By Linda Karadaku
Turkish businesses have successfully penetrated Balkan markets. Nowhere is this more apparent than in Kosovo and Albania, where investments in the countries’ banks, airports, schools and healthcare institutions are yielding mutual benefits.
Over the past decade, Kosovo’s Agency for the Promotion of Foreign Investments (APIK) registered 405 Turkish companies and 2,339 workers in the fields of construction, education, tourism, healthcare, telecommunications, transportation and trade.
Speaking to SETimes, APIK Director Mustafe Hasani mentioned several companies whose large workforce has had a positive impact on Kosovo’s economic development, including construction firm Bechtel Enka, Limak Group airline, TEB (Paribas) and BKT banks.
“The APIK cites Turkey in its foreign investment strategy due to Turkey’s comparative advantage in Kosovo from a shared culture and religion,” Hasani said. He explains that much of Kosovo’s young workforce speaks both Turkish and English and studied in either Kosovo or Turkey.
Bilateral trade has played a major role in cultivating a partnership between the two countries. Several organisations, such as the Turkish Trade and Economic Chamber in Kosovo, help to bolster the Kosovo-Turkey relationship.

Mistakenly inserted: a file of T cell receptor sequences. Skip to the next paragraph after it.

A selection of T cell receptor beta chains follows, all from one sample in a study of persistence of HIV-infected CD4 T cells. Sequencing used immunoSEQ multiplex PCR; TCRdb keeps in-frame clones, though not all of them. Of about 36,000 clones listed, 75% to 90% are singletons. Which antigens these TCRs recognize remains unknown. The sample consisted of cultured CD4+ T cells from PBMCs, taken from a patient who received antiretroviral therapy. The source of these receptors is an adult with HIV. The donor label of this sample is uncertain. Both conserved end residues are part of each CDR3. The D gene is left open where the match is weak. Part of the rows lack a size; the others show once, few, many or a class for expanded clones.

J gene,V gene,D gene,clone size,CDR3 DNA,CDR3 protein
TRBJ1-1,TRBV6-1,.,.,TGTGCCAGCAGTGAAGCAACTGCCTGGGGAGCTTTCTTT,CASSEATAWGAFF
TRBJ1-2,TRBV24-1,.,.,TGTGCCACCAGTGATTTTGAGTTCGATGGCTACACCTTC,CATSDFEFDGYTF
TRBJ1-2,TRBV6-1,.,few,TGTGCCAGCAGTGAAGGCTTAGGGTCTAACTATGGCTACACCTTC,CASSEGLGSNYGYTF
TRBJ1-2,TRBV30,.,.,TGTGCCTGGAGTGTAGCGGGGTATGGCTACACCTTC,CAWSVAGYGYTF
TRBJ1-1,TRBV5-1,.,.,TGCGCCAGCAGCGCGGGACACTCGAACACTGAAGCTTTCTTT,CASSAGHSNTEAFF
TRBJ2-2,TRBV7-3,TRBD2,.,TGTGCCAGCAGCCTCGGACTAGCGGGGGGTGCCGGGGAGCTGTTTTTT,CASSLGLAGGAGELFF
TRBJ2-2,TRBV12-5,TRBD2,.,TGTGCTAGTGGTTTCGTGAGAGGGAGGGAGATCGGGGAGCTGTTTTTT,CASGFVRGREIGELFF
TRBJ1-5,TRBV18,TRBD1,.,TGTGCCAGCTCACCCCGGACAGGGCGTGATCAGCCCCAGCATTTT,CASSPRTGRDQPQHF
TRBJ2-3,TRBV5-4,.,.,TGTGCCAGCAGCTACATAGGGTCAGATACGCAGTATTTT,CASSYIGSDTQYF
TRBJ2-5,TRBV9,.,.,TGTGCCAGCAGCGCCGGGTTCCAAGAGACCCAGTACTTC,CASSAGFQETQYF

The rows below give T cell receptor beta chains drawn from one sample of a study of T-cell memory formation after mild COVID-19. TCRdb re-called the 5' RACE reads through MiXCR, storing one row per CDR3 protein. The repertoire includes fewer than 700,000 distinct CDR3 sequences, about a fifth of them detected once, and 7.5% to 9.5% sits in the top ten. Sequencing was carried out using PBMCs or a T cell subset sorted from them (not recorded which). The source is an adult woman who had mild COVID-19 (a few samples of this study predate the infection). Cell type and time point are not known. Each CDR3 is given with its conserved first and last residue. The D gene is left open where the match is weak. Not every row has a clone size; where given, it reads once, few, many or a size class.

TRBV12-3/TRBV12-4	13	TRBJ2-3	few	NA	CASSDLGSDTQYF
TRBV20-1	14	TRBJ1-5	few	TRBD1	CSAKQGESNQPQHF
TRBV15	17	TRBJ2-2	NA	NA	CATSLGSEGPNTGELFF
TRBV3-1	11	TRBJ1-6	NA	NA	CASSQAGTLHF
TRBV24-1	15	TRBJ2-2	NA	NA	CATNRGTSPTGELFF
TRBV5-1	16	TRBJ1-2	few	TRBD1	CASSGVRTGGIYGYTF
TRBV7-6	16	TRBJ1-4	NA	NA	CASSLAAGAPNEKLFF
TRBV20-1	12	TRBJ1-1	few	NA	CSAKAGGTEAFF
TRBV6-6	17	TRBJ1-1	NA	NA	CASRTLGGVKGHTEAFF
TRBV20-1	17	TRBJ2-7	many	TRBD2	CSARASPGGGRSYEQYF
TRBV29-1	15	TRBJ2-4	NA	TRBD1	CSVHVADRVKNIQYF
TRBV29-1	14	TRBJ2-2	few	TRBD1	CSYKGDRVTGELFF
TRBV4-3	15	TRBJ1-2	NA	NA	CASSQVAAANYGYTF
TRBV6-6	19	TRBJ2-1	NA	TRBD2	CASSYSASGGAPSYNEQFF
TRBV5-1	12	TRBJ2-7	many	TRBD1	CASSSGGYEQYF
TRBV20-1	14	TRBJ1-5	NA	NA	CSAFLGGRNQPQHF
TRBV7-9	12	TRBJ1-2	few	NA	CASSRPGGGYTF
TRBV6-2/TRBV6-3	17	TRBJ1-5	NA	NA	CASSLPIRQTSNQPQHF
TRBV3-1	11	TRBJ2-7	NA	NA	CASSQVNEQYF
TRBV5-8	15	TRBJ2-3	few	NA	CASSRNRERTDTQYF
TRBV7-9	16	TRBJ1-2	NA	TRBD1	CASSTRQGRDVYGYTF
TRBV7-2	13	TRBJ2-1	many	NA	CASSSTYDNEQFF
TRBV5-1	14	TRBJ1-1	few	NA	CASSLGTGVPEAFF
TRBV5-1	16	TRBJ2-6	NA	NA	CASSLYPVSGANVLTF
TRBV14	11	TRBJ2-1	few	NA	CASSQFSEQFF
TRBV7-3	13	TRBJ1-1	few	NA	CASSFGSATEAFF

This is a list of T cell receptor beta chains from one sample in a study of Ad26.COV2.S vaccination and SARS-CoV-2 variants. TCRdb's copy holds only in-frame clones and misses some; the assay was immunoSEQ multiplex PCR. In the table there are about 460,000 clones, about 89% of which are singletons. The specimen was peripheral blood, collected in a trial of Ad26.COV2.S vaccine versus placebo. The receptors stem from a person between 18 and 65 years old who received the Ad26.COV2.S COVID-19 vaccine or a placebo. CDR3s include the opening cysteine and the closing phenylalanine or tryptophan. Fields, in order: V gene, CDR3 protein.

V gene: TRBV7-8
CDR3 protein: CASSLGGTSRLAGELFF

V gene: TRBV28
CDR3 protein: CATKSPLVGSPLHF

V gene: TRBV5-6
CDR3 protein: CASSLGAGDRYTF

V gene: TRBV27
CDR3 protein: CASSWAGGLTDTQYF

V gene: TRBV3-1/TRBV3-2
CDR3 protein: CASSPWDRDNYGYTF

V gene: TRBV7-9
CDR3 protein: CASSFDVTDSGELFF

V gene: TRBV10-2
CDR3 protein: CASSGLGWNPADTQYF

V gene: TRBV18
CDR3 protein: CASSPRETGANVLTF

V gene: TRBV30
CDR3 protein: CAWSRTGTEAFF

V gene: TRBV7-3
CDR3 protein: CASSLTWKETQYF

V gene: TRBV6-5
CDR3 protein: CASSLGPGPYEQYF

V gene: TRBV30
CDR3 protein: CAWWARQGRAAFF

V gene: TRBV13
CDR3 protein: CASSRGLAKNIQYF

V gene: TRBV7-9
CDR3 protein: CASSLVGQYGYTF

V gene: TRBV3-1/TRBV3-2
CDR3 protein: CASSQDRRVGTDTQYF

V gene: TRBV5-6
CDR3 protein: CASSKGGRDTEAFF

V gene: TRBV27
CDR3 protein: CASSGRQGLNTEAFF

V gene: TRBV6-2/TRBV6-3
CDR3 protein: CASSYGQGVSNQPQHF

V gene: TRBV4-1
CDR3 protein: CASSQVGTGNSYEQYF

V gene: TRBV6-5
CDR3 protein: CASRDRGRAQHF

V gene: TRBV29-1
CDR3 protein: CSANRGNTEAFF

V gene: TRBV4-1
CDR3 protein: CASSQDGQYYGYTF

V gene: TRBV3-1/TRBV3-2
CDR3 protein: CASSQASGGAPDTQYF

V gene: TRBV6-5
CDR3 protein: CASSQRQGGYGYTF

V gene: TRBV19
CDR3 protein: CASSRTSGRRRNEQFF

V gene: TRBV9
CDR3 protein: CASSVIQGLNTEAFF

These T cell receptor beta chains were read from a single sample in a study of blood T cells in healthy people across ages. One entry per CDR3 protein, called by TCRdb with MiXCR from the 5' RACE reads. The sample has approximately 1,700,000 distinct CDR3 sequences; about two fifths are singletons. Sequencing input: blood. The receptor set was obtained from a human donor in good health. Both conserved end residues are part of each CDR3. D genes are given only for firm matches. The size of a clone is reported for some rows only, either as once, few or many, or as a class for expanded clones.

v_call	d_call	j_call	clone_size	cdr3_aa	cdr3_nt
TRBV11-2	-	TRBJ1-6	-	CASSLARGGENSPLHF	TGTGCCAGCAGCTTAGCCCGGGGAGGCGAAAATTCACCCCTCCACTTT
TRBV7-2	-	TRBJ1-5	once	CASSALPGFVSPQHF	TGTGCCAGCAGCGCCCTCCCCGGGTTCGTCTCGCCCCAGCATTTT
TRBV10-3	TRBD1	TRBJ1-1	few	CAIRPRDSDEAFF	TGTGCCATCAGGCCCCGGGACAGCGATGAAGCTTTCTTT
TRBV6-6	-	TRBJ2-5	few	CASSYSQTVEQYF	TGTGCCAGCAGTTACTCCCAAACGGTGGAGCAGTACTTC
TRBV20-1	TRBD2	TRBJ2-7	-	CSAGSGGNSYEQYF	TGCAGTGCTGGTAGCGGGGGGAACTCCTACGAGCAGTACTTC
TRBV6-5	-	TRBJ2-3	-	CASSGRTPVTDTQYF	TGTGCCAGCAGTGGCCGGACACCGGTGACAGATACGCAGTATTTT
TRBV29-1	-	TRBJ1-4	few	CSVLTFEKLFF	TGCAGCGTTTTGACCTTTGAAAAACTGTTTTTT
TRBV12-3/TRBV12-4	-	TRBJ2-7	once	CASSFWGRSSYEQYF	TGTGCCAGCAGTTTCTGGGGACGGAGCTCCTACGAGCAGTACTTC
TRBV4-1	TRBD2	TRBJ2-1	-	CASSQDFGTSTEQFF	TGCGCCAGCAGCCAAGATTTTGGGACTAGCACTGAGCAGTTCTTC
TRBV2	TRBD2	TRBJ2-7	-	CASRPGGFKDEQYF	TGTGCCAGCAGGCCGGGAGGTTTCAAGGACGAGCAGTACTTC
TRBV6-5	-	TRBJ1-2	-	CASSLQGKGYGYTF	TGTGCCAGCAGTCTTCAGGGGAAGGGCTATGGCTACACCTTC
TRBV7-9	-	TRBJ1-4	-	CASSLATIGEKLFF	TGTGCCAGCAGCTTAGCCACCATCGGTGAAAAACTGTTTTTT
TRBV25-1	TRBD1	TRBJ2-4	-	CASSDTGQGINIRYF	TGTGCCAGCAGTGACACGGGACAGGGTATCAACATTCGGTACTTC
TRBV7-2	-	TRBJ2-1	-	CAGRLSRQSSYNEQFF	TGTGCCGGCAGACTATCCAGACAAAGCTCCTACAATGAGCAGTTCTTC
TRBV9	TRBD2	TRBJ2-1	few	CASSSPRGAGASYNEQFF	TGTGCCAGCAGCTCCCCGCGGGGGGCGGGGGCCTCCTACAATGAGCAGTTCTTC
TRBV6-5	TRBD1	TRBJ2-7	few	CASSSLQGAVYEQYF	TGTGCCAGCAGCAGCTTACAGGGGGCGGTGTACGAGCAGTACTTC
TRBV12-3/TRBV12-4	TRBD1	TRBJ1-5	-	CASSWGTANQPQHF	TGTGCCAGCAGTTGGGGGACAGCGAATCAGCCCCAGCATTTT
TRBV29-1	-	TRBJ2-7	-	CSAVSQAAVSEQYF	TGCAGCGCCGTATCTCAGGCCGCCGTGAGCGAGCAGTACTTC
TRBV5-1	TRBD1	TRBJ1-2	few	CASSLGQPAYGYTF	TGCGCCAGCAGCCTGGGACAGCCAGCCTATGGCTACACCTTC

Hasani also highlights Kosovo’s preferential status in the EU and CEFTA as another benefit for Turkish businesses. By setting up production in Kosovo, Turkey can export its goods to EU and CEFTA without incurring a customs tariff.
“In this context, I believe Turkey should see Kosovo as a friendly environment for potential investors,” Hasani said.
The government of Kosovo has shown its support for Turkish investment. In March, Prime Minister Hashim Thaci visited Turkey to meet with his counterpart Recep Tayyip Erdogon.
“Kosovo considers Turkey its strategic partner, and welcomes its help in strengthening regional co-operation in the Balkans,” Thaci said.
Investors have responded to Kosovo’s call. Recently, Turkish healthcare group Medicana announced plans to build an internationally accredited hospital in Kosovo.
The Kosovo Daily Express reported on May 10th that Kosovo’s Minister of Health, Ferid Agani, met with Huseyin Boskurt, chairman of Medicana’s board of directors, to express institutional support for the project.
Turkey’s businesses are also active in Albania’s banking, financial, construction, tourism, health care, telecommunications, trade, and transportation sectors.
Figures released by Albania’s Foreign Aid Co-ordinator Azeta Çollaku Xhafka show Turkish investment has had the greatest impact on trade and transport, followed by processing and construction.
There are 111 Turkish companies operating in the country.
According to the Albanian public broadcaster RTSH, Turkish investment in Albania rose to 260m euros in 2010.
The largest investor in Albania — Turkish conglomerate Calik Holding — has invested approximately 340m euros in Albanian infrastructure and telecommunications, according to Calik Group for Southern Europe and the Balkans President Orhan Coskun.
“In terms of population and market potential, Albania is the best investment,” Coskun said. He confirmed the company’s plan to enter the energy sector as well, emphasising its experience in the field.